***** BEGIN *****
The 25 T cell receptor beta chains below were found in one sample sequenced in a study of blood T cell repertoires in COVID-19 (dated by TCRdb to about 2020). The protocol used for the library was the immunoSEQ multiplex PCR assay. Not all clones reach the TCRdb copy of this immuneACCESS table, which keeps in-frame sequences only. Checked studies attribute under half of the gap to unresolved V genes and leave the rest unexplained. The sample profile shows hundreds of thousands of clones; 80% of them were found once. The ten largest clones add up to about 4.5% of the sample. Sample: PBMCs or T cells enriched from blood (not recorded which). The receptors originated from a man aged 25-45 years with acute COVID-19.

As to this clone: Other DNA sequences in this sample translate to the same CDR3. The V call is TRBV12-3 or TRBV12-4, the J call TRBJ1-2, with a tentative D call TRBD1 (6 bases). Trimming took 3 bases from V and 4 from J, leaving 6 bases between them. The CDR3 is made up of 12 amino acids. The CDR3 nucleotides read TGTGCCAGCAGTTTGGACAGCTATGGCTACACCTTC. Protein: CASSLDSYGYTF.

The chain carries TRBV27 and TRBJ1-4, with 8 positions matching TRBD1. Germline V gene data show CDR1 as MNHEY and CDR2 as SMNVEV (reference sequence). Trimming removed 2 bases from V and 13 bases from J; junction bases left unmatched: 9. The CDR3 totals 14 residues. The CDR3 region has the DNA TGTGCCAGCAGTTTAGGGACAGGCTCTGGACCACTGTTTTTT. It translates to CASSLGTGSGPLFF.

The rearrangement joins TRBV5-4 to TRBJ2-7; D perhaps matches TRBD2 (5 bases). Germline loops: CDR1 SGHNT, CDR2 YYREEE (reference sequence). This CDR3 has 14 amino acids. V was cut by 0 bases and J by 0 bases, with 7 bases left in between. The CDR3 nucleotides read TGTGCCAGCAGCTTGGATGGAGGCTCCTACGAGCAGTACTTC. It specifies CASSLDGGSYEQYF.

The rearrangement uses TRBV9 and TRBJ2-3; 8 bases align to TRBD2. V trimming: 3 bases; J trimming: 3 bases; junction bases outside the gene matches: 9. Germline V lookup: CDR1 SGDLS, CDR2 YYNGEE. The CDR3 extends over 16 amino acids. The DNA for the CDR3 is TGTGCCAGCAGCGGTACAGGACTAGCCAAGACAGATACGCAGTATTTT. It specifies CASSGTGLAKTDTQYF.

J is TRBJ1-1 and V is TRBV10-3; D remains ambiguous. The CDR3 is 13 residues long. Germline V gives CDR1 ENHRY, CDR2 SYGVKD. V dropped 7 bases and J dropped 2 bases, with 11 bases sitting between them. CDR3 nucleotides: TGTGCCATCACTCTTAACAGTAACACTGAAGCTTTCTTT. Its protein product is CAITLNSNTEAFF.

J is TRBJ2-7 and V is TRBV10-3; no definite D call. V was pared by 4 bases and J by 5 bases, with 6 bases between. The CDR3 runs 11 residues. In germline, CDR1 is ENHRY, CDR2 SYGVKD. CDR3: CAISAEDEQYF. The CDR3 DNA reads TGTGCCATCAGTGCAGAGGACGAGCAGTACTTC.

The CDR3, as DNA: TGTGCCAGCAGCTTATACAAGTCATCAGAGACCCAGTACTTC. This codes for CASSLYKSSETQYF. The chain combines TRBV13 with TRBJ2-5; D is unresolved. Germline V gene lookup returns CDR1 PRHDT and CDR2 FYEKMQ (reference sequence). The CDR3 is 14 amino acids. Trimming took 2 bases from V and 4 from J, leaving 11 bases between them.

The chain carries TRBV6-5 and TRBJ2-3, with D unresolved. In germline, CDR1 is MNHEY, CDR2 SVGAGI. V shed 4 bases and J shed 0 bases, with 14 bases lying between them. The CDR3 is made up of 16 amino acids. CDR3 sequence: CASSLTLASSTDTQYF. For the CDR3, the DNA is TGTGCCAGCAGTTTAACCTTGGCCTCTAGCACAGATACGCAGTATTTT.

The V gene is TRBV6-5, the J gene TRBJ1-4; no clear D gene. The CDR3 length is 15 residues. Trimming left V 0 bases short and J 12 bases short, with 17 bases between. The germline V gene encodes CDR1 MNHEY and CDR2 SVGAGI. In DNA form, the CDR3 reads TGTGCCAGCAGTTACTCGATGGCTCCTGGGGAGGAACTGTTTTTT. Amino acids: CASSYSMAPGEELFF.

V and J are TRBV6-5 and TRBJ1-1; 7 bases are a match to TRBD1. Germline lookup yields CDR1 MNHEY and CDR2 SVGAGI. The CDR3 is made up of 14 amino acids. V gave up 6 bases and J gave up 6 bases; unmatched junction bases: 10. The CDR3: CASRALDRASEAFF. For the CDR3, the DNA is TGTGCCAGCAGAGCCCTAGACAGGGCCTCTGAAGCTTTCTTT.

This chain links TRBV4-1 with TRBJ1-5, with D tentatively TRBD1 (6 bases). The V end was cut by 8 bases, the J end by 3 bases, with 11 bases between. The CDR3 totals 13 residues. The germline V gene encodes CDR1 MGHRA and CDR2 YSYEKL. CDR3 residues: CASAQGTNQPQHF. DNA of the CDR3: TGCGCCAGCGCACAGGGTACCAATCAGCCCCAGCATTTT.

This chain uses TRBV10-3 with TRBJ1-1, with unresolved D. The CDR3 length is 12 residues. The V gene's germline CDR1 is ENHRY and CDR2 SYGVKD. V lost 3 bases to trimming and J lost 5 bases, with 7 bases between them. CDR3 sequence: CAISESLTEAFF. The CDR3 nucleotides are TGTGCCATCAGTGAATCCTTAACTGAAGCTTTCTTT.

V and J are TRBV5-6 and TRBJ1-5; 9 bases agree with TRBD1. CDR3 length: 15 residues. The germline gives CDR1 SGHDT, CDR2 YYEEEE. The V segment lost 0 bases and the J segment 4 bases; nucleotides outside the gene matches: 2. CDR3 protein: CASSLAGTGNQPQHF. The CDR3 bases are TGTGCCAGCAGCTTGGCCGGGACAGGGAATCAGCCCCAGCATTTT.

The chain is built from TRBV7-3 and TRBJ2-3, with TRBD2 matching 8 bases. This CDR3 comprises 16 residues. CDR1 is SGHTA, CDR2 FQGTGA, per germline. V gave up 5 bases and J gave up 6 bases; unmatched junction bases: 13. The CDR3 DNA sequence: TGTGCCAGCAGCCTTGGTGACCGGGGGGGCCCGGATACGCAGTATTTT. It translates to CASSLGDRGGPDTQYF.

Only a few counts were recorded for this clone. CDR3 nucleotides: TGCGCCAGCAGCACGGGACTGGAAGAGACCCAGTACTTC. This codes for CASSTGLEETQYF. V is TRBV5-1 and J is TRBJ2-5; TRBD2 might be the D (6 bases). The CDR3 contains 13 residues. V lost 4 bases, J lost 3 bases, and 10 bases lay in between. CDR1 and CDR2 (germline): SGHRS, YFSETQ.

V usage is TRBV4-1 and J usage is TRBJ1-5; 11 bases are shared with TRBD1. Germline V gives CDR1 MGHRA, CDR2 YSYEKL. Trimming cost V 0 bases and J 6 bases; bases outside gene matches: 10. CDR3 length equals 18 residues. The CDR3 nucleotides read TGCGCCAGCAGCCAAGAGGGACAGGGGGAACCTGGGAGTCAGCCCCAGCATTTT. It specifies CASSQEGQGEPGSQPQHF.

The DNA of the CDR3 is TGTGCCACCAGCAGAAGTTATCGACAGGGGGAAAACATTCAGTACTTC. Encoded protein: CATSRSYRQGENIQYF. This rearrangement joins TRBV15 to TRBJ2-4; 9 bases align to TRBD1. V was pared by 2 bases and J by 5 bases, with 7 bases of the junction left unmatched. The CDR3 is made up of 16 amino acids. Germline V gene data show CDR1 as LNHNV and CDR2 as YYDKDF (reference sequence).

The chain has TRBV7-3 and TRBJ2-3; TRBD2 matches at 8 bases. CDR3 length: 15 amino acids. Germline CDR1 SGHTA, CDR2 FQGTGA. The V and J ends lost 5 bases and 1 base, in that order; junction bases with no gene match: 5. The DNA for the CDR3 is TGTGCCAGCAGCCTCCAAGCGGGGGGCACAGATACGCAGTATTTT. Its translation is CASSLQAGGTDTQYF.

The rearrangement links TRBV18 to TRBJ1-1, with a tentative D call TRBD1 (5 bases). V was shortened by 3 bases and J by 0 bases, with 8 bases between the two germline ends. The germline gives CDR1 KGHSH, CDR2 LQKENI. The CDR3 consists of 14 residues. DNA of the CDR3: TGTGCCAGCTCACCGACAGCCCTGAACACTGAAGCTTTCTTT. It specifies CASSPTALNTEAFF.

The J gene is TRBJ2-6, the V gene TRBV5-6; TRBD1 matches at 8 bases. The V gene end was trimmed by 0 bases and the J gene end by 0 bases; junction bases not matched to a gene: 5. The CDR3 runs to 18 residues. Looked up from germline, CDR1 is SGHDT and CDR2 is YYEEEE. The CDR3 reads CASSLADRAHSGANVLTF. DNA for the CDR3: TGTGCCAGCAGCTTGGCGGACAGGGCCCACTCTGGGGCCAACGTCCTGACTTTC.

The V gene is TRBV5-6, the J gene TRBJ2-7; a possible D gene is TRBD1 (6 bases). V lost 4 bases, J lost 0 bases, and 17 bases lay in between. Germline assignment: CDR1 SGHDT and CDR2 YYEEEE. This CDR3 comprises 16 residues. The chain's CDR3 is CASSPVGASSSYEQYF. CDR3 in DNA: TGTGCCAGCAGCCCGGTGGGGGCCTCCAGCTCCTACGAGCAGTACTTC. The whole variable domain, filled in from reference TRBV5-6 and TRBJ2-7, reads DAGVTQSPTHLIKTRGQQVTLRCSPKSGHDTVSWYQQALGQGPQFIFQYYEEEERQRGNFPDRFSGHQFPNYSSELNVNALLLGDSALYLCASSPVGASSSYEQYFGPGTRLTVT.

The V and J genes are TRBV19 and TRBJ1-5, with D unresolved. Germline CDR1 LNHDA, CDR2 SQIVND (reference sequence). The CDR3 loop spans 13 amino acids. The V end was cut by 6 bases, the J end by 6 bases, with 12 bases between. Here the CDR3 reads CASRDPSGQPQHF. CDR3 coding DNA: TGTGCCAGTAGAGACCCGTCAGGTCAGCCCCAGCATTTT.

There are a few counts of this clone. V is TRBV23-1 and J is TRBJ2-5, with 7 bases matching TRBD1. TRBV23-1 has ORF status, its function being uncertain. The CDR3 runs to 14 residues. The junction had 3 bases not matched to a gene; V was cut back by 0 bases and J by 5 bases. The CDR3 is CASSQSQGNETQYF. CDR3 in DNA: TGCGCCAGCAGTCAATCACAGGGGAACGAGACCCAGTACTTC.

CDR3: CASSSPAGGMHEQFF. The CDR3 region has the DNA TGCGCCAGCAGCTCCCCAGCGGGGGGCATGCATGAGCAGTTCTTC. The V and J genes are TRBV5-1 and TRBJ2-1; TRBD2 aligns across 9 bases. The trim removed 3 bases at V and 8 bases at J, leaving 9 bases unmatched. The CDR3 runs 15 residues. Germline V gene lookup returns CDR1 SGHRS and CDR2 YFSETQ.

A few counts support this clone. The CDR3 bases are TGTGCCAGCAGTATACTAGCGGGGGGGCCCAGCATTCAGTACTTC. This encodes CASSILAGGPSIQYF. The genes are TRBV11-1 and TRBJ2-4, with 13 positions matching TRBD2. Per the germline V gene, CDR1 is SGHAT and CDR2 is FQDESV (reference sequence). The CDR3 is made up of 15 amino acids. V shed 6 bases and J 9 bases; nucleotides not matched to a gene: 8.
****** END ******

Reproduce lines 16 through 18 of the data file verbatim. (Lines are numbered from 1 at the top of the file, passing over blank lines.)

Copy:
Only a few counts were recorded for this clone. CDR3 nucleotides: TGCGCCAGCAGCACGGGACTGGAAGAGACCCAGTACTTC. This codes for CASSTGLEETQYF. V is TRBV5-1 and J is TRBJ2-5; TRBD2 might be the D (6 bases). The CDR3 contains 13 residues. V lost 4 bases, J lost 3 bases, and 10 bases lay in between. CDR1 and CDR2 (germline): SGHRS, YFSETQ.

V usage is TRBV4-1 and J usage is TRBJ1-5; 11 bases are shared with TRBD1. Germline V gives CDR1 MGHRA, CDR2 YSYEKL. Trimming cost V 0 bases and J 6 bases; bases outside gene matches: 10. CDR3 length equals 18 residues. The CDR3 nucleotides read TGCGCCAGCAGCCAAGAGGGACAGGGGGAACCTGGGAGTCAGCCCCAGCATTTT. It specifies CASSQEGQGEPGSQPQHF.

The DNA of the CDR3 is TGTGCCACCAGCAGAAGTTATCGACAGGGGGAAAACATTCAGTACTTC. Encoded protein: CATSRSYRQGENIQYF. This rearrangement joins TRBV15 to TRBJ2-4; 9 bases align to TRBD1. V was pared by 2 bases and J by 5 bases, with 7 bases of the junction left unmatched. The CDR3 is made up of 16 amino acids. Germline V gene data show CDR1 as LNHNV and CDR2 as YYDKDF (reference sequence).